In the 2020 Dry Creek Vineyard Dry Chenin Blanc ($16), the aromas and flavors suggest melon, white peach and mango with a slight floral whiff and, in the mouth, a marked note of slatey minerality, which I particularly enjoy.  Winemaker comments mention watermelon and cucumber, descriptors are missing from my own notes but in retrospect, ring true.  The wine is dry although not bone dry, with light medium body.  Typically of Chenin Blanc, high acidity lurks beneath the wine’s slightly oily texture.  The long finish is worthy of a much more expensive wine.  Despite its high acidity and simplicity of winemaking, this is not a generic high-acid, crisp, light wine a la a simple Pinot Grigio: it fills the breadth of your mouth in a way that high-acid whites generally do not.  Thoroughly intriguing, and yet such an easy, delightful wine, with only 12.5 percent alcohol.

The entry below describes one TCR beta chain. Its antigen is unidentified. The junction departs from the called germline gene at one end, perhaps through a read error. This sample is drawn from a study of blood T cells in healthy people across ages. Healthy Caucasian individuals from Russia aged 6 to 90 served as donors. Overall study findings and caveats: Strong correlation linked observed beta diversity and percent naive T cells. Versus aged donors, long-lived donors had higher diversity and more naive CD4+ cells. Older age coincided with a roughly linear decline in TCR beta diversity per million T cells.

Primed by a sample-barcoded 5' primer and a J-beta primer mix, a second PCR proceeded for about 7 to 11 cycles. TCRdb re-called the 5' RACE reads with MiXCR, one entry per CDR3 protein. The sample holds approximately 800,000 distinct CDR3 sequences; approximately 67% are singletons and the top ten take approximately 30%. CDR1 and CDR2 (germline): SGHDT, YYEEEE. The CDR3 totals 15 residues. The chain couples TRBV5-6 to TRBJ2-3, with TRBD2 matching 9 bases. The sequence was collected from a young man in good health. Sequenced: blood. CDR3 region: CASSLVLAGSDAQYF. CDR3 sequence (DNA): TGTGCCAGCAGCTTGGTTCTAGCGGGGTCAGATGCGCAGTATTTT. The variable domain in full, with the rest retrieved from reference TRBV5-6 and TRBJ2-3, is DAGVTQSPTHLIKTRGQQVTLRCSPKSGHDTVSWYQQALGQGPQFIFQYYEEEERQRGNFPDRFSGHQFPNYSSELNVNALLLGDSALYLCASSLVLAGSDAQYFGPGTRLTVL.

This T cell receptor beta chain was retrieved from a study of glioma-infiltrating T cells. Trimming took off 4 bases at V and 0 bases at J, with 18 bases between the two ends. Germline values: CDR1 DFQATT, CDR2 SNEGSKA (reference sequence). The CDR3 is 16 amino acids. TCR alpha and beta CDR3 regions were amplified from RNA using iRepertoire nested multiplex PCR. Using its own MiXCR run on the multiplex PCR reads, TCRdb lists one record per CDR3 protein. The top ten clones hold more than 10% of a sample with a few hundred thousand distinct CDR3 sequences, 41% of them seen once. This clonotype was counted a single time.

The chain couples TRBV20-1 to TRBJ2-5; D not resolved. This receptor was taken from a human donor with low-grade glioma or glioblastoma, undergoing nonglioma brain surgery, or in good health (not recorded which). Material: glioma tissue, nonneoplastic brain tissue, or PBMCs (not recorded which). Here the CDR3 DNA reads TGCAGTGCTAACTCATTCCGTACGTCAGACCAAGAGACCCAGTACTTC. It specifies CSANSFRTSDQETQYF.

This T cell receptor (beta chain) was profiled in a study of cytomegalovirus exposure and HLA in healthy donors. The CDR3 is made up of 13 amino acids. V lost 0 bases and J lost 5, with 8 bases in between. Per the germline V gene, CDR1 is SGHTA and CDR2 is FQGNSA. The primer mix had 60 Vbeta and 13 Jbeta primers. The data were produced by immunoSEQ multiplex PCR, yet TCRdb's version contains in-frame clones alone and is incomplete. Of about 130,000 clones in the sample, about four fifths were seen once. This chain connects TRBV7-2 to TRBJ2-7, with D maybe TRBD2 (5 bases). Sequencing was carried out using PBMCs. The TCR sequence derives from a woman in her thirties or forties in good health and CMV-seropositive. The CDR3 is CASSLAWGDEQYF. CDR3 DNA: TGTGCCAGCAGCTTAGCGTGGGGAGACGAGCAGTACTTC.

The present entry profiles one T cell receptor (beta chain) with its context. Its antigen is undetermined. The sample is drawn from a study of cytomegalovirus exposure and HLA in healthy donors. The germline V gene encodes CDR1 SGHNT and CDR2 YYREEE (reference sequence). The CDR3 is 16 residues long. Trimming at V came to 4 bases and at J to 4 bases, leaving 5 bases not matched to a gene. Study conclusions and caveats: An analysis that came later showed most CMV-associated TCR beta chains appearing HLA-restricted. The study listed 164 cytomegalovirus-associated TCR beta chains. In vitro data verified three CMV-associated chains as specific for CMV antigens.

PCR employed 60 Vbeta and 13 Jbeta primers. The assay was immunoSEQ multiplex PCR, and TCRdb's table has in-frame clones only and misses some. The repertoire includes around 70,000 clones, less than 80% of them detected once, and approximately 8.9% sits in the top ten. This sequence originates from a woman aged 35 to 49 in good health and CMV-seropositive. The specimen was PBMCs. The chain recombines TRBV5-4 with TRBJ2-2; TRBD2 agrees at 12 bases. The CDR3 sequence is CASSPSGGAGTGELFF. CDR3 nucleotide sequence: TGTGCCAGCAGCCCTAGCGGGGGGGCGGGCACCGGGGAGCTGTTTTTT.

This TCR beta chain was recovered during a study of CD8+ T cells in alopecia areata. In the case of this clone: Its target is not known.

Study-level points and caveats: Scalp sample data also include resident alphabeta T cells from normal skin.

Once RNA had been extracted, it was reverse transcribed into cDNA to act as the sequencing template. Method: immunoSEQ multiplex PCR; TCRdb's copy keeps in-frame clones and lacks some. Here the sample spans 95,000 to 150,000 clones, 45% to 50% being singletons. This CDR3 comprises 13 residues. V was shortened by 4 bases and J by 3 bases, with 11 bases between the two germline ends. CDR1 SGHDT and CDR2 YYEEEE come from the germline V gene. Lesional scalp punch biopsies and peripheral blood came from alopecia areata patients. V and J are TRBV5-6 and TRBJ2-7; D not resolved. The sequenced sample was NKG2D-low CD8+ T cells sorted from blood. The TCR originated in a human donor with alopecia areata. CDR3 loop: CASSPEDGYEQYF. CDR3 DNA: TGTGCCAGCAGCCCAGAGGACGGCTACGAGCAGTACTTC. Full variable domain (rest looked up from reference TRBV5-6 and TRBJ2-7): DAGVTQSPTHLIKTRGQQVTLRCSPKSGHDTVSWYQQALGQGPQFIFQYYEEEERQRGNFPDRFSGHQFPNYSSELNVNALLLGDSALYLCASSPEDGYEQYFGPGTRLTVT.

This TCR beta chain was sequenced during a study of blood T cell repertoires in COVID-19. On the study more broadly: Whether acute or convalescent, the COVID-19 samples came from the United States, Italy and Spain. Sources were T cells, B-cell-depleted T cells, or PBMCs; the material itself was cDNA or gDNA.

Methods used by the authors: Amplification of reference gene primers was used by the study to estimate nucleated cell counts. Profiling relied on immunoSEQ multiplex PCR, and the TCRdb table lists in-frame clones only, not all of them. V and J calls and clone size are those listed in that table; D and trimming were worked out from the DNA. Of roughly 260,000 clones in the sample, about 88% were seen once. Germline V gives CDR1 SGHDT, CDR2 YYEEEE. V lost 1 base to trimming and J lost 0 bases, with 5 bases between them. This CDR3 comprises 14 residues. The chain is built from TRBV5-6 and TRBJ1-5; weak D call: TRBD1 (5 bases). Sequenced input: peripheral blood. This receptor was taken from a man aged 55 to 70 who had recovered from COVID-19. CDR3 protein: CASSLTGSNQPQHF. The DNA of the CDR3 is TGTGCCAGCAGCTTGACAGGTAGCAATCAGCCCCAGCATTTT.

The 2020 Molly Chappellet Napa Valley Chenin Blanc ($40) is the rich, provocative, sensuous player in my duo.  It hails from Chappellet’s Pritchard Hill property in the Vaca Mountains of eastern Napa Valley.  When the family moved to Pritchard Hill in 1967, Chenin Blanc already grew there.  After eventual replanting of the vineyard, the vines today are more than 15 years old.  The company is dedicated to perpetuating Chenin Blanc; winemaker Phillip Corallo-Titus claims that “Chappellet isn’t Chappellet without Chenin Blanc.”